Back to the Basics for Young and Old

We are proposing to have seniors and young families work together to grow and harvest food, prepare meals and host communal food events. Seniors will share gardening and cooking skills, and parenting stories. Younger persons will provide the energy and labour to get the jobs done. Participants will see improved nutrition, social activity will reduce isolation, communication and parenting skills will improve and connections with supportive community partners and services will grow.

Vancity Community Foundation

Tackling Deep Poverty in BC by Enhancing Deep Engagement in the Coalition

Poverty remains a critical issue in BC with 557,000 British Columbians struggling in poverty and a child poverty rate of 1 in 5. In particular, deep poverty, stigma and discrimination, and inequality are significant social and systemic failures. We have an opportunity within the current political context to make a meaningful difference but only if we can deepen our engagement with the Coalition network to ensure strong individual and collective action, including leadership by people in poverty. This process will engage our members in developing a project plan to build a mobilized movement for more effective advocacy to government for systemic change in tackling deep poverty in BC.

A living wage for all: Growing the success of the living wage movement in BC

The Living Wage for Families Campaign aims to end poverty for workers and their families. The minimum wage in BC is $13.85 per hour, and the living wage in many areas in BC is above $18 per hour. We calculate living wages for regions across British Columbia, certify employers that pay a living wage to their staff and contractors, and advocate for government policies that would reduce costs for families. Scaling up our work means increasing our ability to calculate living wages for every region of the province, reach out to employers in every sector and location of the province, and share our message with more BC residents and governments.

Creating Inclusive Schools for Low income Students and Families

Through the engagement of low income parents and students alongside teachers, this project will develop and deliver learning activities for school teachers, principals, trustees and parents designed to deepen their understanding of the systemic causes of family poverty and the way income inequality is experienced by poor students and parents in schools. Working with one diverse urban school district over 3 years, we will develop, test and deliver workshops for these different audiences with the aim of eliminating discriminatory practices and policies affecting low income students’ full inclusion and empowering low income parents and students to be part of the advocacy for these changes.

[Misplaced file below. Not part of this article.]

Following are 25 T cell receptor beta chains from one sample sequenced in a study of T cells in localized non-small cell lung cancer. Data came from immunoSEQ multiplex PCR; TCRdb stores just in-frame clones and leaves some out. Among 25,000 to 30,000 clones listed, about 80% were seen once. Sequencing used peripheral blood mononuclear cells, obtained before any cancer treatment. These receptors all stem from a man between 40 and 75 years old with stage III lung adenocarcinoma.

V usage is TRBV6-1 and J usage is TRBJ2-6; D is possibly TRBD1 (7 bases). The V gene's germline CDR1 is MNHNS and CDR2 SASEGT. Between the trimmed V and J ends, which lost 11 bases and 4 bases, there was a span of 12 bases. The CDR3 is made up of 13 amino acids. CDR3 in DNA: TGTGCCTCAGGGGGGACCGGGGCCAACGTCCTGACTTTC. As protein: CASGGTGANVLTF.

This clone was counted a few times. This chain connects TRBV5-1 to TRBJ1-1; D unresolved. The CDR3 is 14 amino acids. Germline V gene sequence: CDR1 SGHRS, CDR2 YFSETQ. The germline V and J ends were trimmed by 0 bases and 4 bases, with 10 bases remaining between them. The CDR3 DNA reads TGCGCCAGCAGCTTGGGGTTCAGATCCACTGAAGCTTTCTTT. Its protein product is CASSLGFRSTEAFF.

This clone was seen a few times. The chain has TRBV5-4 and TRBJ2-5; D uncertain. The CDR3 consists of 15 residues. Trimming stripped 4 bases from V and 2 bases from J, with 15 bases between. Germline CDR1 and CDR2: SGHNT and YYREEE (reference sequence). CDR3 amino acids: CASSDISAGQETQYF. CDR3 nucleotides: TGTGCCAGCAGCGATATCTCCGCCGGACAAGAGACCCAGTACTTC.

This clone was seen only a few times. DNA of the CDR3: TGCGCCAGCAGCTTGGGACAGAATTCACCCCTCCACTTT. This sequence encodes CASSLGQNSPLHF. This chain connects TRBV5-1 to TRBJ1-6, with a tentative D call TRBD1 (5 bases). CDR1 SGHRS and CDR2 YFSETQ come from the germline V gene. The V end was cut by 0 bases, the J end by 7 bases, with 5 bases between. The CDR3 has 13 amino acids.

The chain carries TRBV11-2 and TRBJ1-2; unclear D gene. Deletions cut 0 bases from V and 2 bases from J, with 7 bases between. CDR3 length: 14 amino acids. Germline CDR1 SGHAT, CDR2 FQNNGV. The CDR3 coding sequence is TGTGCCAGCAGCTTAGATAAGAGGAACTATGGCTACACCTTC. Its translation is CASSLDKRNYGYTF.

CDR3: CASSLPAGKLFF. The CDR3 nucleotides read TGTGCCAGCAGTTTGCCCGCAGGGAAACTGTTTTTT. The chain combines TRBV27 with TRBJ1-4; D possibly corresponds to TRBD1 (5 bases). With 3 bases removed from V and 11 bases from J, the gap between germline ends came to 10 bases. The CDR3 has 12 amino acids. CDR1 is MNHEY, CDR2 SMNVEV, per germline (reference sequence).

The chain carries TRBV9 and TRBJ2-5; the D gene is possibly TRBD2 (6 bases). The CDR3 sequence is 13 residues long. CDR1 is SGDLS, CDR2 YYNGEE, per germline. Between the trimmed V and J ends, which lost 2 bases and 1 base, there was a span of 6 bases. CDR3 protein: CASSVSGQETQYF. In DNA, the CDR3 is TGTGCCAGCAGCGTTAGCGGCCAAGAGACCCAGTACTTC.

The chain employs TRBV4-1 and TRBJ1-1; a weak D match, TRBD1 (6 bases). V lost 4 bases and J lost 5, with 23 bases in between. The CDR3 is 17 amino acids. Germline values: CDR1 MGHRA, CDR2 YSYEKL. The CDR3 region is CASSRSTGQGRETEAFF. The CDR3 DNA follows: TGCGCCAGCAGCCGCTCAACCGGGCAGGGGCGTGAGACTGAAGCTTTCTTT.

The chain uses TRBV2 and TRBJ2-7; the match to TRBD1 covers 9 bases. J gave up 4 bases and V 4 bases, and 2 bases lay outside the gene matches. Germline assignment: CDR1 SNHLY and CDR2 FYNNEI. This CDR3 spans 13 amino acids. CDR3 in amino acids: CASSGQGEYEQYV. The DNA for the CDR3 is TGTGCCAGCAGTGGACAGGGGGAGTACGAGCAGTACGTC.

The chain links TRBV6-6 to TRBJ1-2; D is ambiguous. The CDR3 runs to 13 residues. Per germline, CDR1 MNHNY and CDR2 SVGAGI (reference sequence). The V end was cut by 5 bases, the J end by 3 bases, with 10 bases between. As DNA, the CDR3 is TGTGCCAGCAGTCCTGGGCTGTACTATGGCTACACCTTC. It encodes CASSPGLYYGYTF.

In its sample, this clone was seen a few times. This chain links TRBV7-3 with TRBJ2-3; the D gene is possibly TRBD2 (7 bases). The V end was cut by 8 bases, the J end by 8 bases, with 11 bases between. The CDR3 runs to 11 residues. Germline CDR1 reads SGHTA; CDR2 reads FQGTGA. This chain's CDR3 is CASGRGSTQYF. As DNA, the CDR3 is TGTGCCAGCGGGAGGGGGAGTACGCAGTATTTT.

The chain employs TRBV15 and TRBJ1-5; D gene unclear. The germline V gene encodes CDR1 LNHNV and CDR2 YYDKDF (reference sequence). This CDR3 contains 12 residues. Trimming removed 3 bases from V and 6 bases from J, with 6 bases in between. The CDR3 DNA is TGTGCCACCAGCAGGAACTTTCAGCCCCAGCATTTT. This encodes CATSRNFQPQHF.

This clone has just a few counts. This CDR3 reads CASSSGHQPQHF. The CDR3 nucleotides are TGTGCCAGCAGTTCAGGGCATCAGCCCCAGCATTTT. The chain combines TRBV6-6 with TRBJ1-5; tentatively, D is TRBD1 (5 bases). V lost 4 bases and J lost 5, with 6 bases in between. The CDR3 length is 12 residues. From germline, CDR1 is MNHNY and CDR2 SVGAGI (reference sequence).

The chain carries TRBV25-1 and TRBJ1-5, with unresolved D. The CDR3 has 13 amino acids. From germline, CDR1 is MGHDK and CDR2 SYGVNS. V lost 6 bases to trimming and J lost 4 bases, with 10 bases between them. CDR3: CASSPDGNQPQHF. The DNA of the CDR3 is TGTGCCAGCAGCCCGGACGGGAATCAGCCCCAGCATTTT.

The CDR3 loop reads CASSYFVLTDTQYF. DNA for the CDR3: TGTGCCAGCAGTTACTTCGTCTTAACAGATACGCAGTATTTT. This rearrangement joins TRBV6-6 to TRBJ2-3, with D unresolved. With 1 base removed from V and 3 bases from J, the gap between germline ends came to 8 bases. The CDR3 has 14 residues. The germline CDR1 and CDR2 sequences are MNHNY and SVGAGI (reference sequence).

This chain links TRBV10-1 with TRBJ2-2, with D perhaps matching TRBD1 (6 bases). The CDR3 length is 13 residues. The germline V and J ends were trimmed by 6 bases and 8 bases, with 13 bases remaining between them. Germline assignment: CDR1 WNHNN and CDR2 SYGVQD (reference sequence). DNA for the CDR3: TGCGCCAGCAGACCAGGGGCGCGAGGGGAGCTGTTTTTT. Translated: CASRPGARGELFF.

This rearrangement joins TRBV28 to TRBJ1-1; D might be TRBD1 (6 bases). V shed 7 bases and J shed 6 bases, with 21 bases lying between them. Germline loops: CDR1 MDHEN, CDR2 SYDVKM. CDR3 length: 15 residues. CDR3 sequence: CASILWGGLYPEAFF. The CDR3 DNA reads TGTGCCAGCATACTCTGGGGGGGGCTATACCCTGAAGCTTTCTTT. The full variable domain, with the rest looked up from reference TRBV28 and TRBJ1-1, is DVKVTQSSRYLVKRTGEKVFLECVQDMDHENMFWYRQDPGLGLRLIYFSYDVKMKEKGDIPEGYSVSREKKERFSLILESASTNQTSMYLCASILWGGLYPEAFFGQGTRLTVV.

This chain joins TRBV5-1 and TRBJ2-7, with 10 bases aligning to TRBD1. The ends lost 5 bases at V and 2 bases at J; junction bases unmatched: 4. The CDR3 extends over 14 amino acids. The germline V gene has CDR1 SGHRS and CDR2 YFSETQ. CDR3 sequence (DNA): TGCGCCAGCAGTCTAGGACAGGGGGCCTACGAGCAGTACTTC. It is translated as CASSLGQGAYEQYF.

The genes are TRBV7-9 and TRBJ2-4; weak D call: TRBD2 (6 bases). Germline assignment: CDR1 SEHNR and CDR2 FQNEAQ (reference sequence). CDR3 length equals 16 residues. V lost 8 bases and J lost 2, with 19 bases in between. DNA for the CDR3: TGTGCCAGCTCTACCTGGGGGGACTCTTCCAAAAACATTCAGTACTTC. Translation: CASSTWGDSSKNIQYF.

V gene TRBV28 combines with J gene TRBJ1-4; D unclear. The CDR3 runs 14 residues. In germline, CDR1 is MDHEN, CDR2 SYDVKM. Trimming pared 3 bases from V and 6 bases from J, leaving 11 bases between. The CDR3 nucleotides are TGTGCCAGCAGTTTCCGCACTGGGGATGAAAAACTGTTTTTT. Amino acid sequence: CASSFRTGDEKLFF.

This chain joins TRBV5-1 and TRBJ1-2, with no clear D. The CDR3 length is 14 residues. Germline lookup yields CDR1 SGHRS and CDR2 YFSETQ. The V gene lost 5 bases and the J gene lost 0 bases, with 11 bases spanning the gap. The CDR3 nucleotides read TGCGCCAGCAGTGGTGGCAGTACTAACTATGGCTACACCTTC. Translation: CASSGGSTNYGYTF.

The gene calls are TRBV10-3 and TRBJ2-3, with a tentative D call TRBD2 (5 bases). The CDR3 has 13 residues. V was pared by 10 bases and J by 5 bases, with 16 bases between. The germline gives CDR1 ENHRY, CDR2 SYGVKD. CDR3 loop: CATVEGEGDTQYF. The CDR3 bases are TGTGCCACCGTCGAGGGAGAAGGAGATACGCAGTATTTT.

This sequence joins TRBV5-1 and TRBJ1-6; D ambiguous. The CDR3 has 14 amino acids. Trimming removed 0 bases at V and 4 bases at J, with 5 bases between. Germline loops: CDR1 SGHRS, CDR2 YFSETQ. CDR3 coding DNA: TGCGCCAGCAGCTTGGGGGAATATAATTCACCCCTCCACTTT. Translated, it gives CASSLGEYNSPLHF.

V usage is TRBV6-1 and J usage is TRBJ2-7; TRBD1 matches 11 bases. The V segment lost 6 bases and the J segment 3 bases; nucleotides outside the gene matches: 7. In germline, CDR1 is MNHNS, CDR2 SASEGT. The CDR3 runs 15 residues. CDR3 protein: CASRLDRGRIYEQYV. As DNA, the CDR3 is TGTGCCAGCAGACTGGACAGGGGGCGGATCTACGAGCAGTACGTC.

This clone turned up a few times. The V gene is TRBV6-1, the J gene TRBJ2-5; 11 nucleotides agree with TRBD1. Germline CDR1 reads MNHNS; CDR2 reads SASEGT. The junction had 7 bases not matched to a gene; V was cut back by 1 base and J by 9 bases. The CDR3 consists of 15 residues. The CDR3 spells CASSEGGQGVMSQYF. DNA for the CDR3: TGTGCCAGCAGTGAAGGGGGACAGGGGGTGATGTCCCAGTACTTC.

Indigenizing Poverty Reduction

Indigenizing Poverty Reduction would enhance the BC Poverty Reduction Coalition's work in tackling poverty by bringing the critical issue of indigenous poverty to the forefront and mapping each theme through that lens: what are the specific housing, income, health, education and child care needs and solutions? and what are the legacies of colonization and present experiences of trauma that must be taken into account in shifting the foundation of the Coalition? how can we build on our human rights foundation to honour indigenous rights? Through this project, the Coalition would hire an indigenous youth in a staff leadership role to coordinate the outreach, research and development of the plan. With concrete and extensive support, this person would: engage indigenous organizations and individuals in a collaborative process to determine the vision of the strategy, and short, medium and long-term actions; research indigenizing efforts in the field of poverty reduction across Canada and more broadly; and continue the engagement of indigenous organizations and individuals in the Coalition to shift the perspective of the Coalition and inform our future work. Other staff and members, in particular, the Executive Committee, would go through education and training in meaningful reconciliation and indigenous rights and sovereignty in order to incorporate the issues in the foundation of the Coalition. The provincial government would also be engaged in the outcomes of the project.

Policy Shift: Getting Beyond Status Quo on Child Poverty in BC

All BC children and youth should have the same opportunities to grow up healthy and achieve their full potential, without the extra challenges created by experiencing poverty and marginalization. In order to scale up the knowledge transfer, engagement and impact of First Call’s advocacy to reduce the incidence and impacts of child poverty, this project will build on the credibility and reach of the annual BC Child Poverty Report Card. Our strategy for scaling up means drilling down to smaller geographic areas, identifying local system change leaders and engaged youth, and empowering their advocacy with tools and training that advance policy and inclusive practices in their communities.